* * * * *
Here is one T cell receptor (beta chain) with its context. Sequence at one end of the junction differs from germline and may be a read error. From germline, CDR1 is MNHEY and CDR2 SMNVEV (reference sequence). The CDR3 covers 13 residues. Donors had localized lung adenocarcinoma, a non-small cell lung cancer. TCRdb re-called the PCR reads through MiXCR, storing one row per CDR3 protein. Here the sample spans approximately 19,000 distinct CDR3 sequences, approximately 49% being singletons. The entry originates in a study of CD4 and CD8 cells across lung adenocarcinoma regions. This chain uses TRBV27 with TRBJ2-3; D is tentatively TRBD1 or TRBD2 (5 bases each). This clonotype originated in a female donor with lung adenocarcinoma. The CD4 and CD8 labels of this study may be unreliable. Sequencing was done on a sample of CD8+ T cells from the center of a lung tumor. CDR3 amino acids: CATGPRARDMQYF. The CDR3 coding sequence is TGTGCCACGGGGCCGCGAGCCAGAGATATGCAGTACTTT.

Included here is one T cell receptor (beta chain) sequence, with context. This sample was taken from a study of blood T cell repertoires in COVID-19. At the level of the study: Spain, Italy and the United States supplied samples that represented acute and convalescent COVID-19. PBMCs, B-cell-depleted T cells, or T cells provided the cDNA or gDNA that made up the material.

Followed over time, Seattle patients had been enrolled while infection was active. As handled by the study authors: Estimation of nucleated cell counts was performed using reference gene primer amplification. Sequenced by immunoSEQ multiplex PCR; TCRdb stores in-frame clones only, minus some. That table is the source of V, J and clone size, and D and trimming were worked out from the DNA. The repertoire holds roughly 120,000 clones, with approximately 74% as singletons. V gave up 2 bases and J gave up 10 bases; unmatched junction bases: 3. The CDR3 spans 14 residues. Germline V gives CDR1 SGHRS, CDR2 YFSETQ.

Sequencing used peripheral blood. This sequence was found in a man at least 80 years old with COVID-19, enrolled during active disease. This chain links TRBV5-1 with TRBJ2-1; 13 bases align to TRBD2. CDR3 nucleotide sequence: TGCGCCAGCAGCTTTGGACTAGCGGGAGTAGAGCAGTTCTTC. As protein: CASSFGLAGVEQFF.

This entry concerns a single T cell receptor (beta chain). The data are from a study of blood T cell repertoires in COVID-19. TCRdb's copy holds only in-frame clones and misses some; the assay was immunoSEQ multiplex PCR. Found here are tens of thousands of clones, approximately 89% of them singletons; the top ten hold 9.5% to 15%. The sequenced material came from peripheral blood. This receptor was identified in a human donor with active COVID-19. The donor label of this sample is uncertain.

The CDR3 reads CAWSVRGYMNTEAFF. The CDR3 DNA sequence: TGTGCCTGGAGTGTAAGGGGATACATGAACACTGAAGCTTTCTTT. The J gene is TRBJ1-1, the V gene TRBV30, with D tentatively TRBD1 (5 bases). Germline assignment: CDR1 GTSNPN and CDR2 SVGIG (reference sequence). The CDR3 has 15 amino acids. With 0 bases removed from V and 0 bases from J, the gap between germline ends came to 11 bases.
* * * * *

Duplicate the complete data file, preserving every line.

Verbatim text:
Here is one T cell receptor (beta chain) with its context. Sequence at one end of the junction differs from germline and may be a read error. From germline, CDR1 is MNHEY and CDR2 SMNVEV (reference sequence). The CDR3 covers 13 residues. Donors had localized lung adenocarcinoma, a non-small cell lung cancer. TCRdb re-called the PCR reads through MiXCR, storing one row per CDR3 protein. Here the sample spans approximately 19,000 distinct CDR3 sequences, approximately 49% being singletons. The entry originates in a study of CD4 and CD8 cells across lung adenocarcinoma regions. This chain uses TRBV27 with TRBJ2-3; D is tentatively TRBD1 or TRBD2 (5 bases each). This clonotype originated in a female donor with lung adenocarcinoma. The CD4 and CD8 labels of this study may be unreliable. Sequencing was done on a sample of CD8+ T cells from the center of a lung tumor. CDR3 amino acids: CATGPRARDMQYF. The CDR3 coding sequence is TGTGCCACGGGGCCGCGAGCCAGAGATATGCAGTACTTT.

Included here is one T cell receptor (beta chain) sequence, with context. This sample was taken from a study of blood T cell repertoires in COVID-19. At the level of the study: Spain, Italy and the United States supplied samples that represented acute and convalescent COVID-19. PBMCs, B-cell-depleted T cells, or T cells provided the cDNA or gDNA that made up the material.

Followed over time, Seattle patients had been enrolled while infection was active. As handled by the study authors: Estimation of nucleated cell counts was performed using reference gene primer amplification. Sequenced by immunoSEQ multiplex PCR; TCRdb stores in-frame clones only, minus some. That table is the source of V, J and clone size, and D and trimming were worked out from the DNA. The repertoire holds roughly 120,000 clones, with approximately 74% as singletons. V gave up 2 bases and J gave up 10 bases; unmatched junction bases: 3. The CDR3 spans 14 residues. Germline V gives CDR1 SGHRS, CDR2 YFSETQ.

Sequencing used peripheral blood. This sequence was found in a man at least 80 years old with COVID-19, enrolled during active disease. This chain links TRBV5-1 with TRBJ2-1; 13 bases align to TRBD2. CDR3 nucleotide sequence: TGCGCCAGCAGCTTTGGACTAGCGGGAGTAGAGCAGTTCTTC. As protein: CASSFGLAGVEQFF.

This entry concerns a single T cell receptor (beta chain). The data are from a study of blood T cell repertoires in COVID-19. TCRdb's copy holds only in-frame clones and misses some; the assay was immunoSEQ multiplex PCR. Found here are tens of thousands of clones, approximately 89% of them singletons; the top ten hold 9.5% to 15%. The sequenced material came from peripheral blood. This receptor was identified in a human donor with active COVID-19. The donor label of this sample is uncertain.

The CDR3 reads CAWSVRGYMNTEAFF. The CDR3 DNA sequence: TGTGCCTGGAGTGTAAGGGGATACATGAACACTGAAGCTTTCTTT. The J gene is TRBJ1-1, the V gene TRBV30, with D tentatively TRBD1 (5 bases). Germline assignment: CDR1 GTSNPN and CDR2 SVGIG (reference sequence). The CDR3 has 15 amino acids. With 0 bases removed from V and 0 bases from J, the gap between germline ends came to 11 bases.